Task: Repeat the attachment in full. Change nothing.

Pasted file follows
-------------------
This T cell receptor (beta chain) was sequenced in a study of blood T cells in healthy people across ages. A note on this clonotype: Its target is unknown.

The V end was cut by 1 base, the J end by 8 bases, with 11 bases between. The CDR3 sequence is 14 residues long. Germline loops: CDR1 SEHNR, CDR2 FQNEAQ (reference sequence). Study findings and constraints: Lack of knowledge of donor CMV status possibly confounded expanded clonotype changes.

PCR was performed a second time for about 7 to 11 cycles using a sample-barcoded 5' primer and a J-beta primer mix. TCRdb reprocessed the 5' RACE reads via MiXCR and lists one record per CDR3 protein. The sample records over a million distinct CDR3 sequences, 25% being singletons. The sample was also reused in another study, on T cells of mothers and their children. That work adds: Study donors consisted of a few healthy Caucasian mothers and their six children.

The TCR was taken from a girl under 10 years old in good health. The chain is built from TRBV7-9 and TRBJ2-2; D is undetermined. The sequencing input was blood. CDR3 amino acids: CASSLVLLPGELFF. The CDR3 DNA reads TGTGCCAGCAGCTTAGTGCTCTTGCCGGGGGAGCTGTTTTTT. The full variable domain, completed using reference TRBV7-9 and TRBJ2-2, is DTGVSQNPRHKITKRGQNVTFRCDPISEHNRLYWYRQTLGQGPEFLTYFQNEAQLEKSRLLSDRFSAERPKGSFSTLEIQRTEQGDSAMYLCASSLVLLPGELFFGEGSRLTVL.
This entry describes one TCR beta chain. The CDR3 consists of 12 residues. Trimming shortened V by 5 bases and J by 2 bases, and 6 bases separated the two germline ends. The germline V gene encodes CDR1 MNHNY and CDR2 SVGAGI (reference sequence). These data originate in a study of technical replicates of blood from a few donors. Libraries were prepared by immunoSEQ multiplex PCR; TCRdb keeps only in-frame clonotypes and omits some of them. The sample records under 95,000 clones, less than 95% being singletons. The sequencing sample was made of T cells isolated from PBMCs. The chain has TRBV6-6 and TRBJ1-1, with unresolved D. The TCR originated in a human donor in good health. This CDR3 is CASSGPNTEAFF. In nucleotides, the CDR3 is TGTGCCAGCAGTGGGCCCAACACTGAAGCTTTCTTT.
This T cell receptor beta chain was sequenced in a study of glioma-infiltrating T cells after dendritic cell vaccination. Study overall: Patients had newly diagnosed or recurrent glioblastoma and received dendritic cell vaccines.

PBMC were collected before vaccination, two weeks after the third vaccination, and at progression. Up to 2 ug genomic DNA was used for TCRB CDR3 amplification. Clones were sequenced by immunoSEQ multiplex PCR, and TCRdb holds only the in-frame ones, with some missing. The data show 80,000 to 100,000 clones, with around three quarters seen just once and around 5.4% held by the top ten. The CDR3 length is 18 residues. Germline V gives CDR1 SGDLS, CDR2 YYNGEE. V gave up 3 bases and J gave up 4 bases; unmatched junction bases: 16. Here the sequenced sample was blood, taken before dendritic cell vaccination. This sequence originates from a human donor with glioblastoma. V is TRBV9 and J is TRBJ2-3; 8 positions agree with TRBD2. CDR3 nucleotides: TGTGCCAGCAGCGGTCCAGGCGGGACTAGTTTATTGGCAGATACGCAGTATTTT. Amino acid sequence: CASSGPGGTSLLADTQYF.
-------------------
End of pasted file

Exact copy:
This T cell receptor (beta chain) was sequenced in a study of blood T cells in healthy people across ages. A note on this clonotype: Its target is unknown.

The V end was cut by 1 base, the J end by 8 bases, with 11 bases between. The CDR3 sequence is 14 residues long. Germline loops: CDR1 SEHNR, CDR2 FQNEAQ (reference sequence). Study findings and constraints: Lack of knowledge of donor CMV status possibly confounded expanded clonotype changes.

PCR was performed a second time for about 7 to 11 cycles using a sample-barcoded 5' primer and a J-beta primer mix. TCRdb reprocessed the 5' RACE reads via MiXCR and lists one record per CDR3 protein. The sample records over a million distinct CDR3 sequences, 25% being singletons. The sample was also reused in another study, on T cells of mothers and their children. That work adds: Study donors consisted of a few healthy Caucasian mothers and their six children.

The TCR was taken from a girl under 10 years old in good health. The chain is built from TRBV7-9 and TRBJ2-2; D is undetermined. The sequencing input was blood. CDR3 amino acids: CASSLVLLPGELFF. The CDR3 DNA reads TGTGCCAGCAGCTTAGTGCTCTTGCCGGGGGAGCTGTTTTTT. The full variable domain, completed using reference TRBV7-9 and TRBJ2-2, is DTGVSQNPRHKITKRGQNVTFRCDPISEHNRLYWYRQTLGQGPEFLTYFQNEAQLEKSRLLSDRFSAERPKGSFSTLEIQRTEQGDSAMYLCASSLVLLPGELFFGEGSRLTVL.
This entry describes one TCR beta chain. The CDR3 consists of 12 residues. Trimming shortened V by 5 bases and J by 2 bases, and 6 bases separated the two germline ends. The germline V gene encodes CDR1 MNHNY and CDR2 SVGAGI (reference sequence). These data originate in a study of technical replicates of blood from a few donors. Libraries were prepared by immunoSEQ multiplex PCR; TCRdb keeps only in-frame clonotypes and omits some of them. The sample records under 95,000 clones, less than 95% being singletons. The sequencing sample was made of T cells isolated from PBMCs. The chain has TRBV6-6 and TRBJ1-1, with unresolved D. The TCR originated in a human donor in good health. This CDR3 is CASSGPNTEAFF. In nucleotides, the CDR3 is TGTGCCAGCAGTGGGCCCAACACTGAAGCTTTCTTT.
This T cell receptor beta chain was sequenced in a study of glioma-infiltrating T cells after dendritic cell vaccination. Study overall: Patients had newly diagnosed or recurrent glioblastoma and received dendritic cell vaccines.

PBMC were collected before vaccination, two weeks after the third vaccination, and at progression. Up to 2 ug genomic DNA was used for TCRB CDR3 amplification. Clones were sequenced by immunoSEQ multiplex PCR, and TCRdb holds only the in-frame ones, with some missing. The data show 80,000 to 100,000 clones, with around three quarters seen just once and around 5.4% held by the top ten. The CDR3 length is 18 residues. Germline V gives CDR1 SGDLS, CDR2 YYNGEE. V gave up 3 bases and J gave up 4 bases; unmatched junction bases: 16. Here the sequenced sample was blood, taken before dendritic cell vaccination. This sequence originates from a human donor with glioblastoma. V is TRBV9 and J is TRBJ2-3; 8 positions agree with TRBD2. CDR3 nucleotides: TGTGCCAGCAGCGGTCCAGGCGGGACTAGTTTATTGGCAGATACGCAGTATTTT. Amino acid sequence: CASSGPGGTSLLADTQYF.